CHAPTER 7 Cash and Receivables

CHAPTER 7 Cash and Receivables - 7-1CHAPTER 7Cash and...

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Unformatted text preview: 7-1CHAPTER 7Cash and Receivables7-2LECTURE OUTLINEChapter 7, the first of six asset chapters, covers cash, accounts receivable, and notesreceivable. Temporary investments (marketable securities) are discussed later inChapter 18 along with long-term investments.This chapter can be covered in two class sessions. With the exception of transfers ofreceivables with and without recourse, students should have had previous exposure tothe chapter concepts in an elementary accounting course.The following lecture outline is appropriate for this chapter.A. Cash and receivables represent two of the most liquid of assets. Liquidityis anindication of an enterprise’s ability to meet its obligations as they come due.B. Cash.1.Includes coin, currency, bank deposits including checking and savingsaccounts, and negotiable instruments such as money orders, cashiers’ checks,personal checks, and bank drafts.2.Postdated checks and I.O.U.sshould be reported as receivables. Traveladvances to employeesshould be reported as receivables or as prepaidexpenses. Postage stamps on handshould be reported as office supplies oras prepaid expenses. Petty cash funds and change fundsshould beincluded in cash.3.Bank overdraftsshould be reported as current liabilities. They are not offsetagainst the cash account unless there is available cash in another account atthe same bank.4.Restricted cash.7-3a.Cash restricted for some special purpose (such as the retirement of bonds)is reported separately in either the currentasset section or thenoncurrentasset section of the balance sheet, depending on the date ofavailability or disbursement.b.The SEC recommends that legally restricted deposits held ascompensating balancesagainst borrowing arrangements be reportedseparately in either the currentasset section or the noncurrentassetsection, depending on whether the borrowing arrangement is short-term orlong-term.5.Cash equivalents.a.This category includes items that are both (1) readily convertible to knownamounts of cash, and (2) so near their maturity that they presentinsignificant risk of changes in interest rates (generally 3 months or less).b.Money market funds, money market savings certificates, certificates ofdeposit, and similar types of deposits are nearly "equivalent to cash" interms of liquidity. However, these securities usually contain restrictions orpenalties on their conversion to cash. These items should be reported astemporary investments.c.Many companies now report these items in a current asset category calledcash and cash equivalents,which includes cash plus these items.6.Many control proceduresexist for cash transactions. Two that are discussedin the Appendices are the imprest petty cash system and the preparation ofbank reconciliations....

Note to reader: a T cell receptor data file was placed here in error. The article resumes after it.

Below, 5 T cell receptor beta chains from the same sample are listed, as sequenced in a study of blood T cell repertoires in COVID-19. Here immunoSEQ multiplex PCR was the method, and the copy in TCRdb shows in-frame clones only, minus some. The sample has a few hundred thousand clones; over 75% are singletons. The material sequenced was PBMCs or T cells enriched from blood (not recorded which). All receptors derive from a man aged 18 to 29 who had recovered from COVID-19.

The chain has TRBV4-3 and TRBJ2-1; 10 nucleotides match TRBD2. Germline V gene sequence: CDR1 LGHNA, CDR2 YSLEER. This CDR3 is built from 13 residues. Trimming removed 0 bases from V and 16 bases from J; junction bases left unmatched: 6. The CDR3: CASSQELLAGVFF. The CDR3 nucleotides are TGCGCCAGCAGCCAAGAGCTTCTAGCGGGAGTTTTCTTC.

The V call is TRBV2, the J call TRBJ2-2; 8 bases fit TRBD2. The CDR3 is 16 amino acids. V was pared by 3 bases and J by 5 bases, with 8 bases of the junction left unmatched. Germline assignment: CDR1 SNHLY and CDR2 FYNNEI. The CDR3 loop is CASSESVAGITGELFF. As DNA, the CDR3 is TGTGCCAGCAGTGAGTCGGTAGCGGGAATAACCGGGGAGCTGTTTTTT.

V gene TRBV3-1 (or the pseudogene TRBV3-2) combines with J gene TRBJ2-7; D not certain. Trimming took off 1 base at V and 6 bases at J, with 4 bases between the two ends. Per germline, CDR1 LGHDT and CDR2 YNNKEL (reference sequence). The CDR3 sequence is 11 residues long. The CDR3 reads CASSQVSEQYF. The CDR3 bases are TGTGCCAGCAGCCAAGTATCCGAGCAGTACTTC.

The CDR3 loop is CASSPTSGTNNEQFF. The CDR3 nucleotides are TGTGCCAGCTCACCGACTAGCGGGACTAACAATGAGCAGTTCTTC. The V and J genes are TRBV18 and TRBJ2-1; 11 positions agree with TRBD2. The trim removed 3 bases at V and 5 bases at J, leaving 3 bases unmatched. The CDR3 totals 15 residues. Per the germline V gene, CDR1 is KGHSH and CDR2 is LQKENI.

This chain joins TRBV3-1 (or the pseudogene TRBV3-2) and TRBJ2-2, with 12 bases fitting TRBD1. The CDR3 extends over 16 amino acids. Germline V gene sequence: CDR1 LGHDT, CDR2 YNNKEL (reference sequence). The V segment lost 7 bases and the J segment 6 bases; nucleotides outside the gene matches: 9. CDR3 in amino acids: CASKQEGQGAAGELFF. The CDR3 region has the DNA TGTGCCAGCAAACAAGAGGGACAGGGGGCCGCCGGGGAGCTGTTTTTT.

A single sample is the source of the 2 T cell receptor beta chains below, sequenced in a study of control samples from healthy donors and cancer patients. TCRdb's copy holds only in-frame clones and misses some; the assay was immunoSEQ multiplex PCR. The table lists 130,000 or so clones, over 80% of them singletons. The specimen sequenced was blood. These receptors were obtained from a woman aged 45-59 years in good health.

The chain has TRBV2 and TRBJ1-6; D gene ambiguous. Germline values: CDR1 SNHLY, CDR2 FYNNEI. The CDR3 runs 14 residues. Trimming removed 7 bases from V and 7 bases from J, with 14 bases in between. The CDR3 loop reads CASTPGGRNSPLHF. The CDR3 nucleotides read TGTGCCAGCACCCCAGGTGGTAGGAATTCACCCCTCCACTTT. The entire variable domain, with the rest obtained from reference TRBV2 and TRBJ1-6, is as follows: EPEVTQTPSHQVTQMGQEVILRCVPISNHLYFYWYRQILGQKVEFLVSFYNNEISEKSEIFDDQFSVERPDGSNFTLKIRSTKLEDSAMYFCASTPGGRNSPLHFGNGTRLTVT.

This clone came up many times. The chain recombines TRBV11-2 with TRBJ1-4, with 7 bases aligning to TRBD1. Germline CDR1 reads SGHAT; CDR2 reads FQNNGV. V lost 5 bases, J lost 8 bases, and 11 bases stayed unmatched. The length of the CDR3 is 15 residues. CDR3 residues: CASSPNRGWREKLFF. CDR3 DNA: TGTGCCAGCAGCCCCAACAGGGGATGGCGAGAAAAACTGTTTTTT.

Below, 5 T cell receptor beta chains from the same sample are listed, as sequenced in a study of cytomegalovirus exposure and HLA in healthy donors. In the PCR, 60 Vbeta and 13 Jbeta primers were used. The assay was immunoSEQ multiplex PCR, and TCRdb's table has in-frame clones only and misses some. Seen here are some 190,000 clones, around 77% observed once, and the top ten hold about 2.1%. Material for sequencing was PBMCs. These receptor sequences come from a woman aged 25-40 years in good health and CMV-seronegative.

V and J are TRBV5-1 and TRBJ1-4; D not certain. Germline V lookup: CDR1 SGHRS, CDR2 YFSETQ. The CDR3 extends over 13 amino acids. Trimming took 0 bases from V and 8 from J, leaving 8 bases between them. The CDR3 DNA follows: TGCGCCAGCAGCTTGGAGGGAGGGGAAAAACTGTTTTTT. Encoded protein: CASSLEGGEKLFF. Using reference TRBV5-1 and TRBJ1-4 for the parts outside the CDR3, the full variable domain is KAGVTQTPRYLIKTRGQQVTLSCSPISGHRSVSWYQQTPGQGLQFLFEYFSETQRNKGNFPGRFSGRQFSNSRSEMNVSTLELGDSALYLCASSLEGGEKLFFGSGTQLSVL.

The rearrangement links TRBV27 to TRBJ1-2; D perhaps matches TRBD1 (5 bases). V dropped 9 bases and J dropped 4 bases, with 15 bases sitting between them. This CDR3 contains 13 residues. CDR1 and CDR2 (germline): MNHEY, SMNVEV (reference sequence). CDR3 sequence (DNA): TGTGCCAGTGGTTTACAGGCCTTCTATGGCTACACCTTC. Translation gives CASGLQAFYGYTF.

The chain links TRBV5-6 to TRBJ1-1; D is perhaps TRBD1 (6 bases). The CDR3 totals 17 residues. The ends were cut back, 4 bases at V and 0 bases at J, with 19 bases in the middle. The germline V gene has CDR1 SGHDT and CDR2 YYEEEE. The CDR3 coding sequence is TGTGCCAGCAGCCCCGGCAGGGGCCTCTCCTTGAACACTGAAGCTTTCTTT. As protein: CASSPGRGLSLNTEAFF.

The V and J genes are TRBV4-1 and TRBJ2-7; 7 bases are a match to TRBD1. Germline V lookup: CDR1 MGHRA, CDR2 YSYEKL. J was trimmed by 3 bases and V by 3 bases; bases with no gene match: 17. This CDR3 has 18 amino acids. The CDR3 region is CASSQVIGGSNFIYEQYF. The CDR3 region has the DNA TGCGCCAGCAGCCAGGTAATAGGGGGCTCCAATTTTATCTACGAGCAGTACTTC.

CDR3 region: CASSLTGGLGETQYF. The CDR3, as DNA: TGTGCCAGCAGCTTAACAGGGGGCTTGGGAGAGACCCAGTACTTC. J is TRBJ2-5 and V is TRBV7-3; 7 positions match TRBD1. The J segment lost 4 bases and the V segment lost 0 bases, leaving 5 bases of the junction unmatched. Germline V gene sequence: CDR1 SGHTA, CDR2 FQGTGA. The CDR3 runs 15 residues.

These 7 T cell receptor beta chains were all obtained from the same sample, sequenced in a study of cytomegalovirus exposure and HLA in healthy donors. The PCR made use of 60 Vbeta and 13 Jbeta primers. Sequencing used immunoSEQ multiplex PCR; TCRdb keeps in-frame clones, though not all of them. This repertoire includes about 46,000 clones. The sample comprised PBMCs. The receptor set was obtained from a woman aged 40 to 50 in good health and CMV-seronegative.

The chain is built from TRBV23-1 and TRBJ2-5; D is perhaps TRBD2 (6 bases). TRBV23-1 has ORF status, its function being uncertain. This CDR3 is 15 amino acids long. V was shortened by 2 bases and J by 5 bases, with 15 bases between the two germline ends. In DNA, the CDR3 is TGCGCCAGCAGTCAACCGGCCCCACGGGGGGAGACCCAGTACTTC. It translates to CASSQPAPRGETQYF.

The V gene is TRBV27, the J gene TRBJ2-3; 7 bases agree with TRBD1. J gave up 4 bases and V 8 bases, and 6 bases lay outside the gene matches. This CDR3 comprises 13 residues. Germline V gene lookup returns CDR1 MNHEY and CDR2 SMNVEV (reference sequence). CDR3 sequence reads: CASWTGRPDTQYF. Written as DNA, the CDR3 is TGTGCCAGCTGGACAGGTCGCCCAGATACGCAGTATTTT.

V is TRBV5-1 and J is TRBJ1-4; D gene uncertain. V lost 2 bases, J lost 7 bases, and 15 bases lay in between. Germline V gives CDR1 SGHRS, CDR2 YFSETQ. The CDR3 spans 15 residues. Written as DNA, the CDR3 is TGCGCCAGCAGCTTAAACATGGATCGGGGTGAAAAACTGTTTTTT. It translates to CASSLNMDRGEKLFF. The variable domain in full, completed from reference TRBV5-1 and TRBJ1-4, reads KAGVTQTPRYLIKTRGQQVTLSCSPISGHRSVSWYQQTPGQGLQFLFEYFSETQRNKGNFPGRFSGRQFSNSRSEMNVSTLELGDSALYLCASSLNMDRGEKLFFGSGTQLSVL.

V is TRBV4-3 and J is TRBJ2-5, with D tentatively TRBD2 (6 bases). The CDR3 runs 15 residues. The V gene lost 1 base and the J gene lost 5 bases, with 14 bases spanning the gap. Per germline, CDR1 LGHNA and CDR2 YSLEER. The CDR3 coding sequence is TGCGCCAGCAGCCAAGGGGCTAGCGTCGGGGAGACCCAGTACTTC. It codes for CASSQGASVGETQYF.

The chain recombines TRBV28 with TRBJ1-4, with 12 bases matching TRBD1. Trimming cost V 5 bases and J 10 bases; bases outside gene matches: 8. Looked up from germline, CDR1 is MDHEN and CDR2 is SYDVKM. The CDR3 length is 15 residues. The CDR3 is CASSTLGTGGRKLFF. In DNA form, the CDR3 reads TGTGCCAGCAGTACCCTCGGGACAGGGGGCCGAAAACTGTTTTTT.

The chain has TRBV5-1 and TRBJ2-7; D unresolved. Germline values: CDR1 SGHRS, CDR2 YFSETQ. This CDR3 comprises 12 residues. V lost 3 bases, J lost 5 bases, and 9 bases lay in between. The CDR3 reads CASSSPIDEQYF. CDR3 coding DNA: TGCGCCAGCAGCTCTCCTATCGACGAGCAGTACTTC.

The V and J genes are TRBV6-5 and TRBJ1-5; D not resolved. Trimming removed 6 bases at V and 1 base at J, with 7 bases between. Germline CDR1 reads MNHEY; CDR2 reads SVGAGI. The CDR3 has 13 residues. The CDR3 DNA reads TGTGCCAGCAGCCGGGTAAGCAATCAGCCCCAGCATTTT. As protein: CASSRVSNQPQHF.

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This note was uploaded on 01/10/2011 for the course FSD 201 taught by Professor Huong during the Spring '10 term at Beacon FL.

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CHAPTER 7 Cash and Receivables - 7-1CHAPTER 7Cash and...

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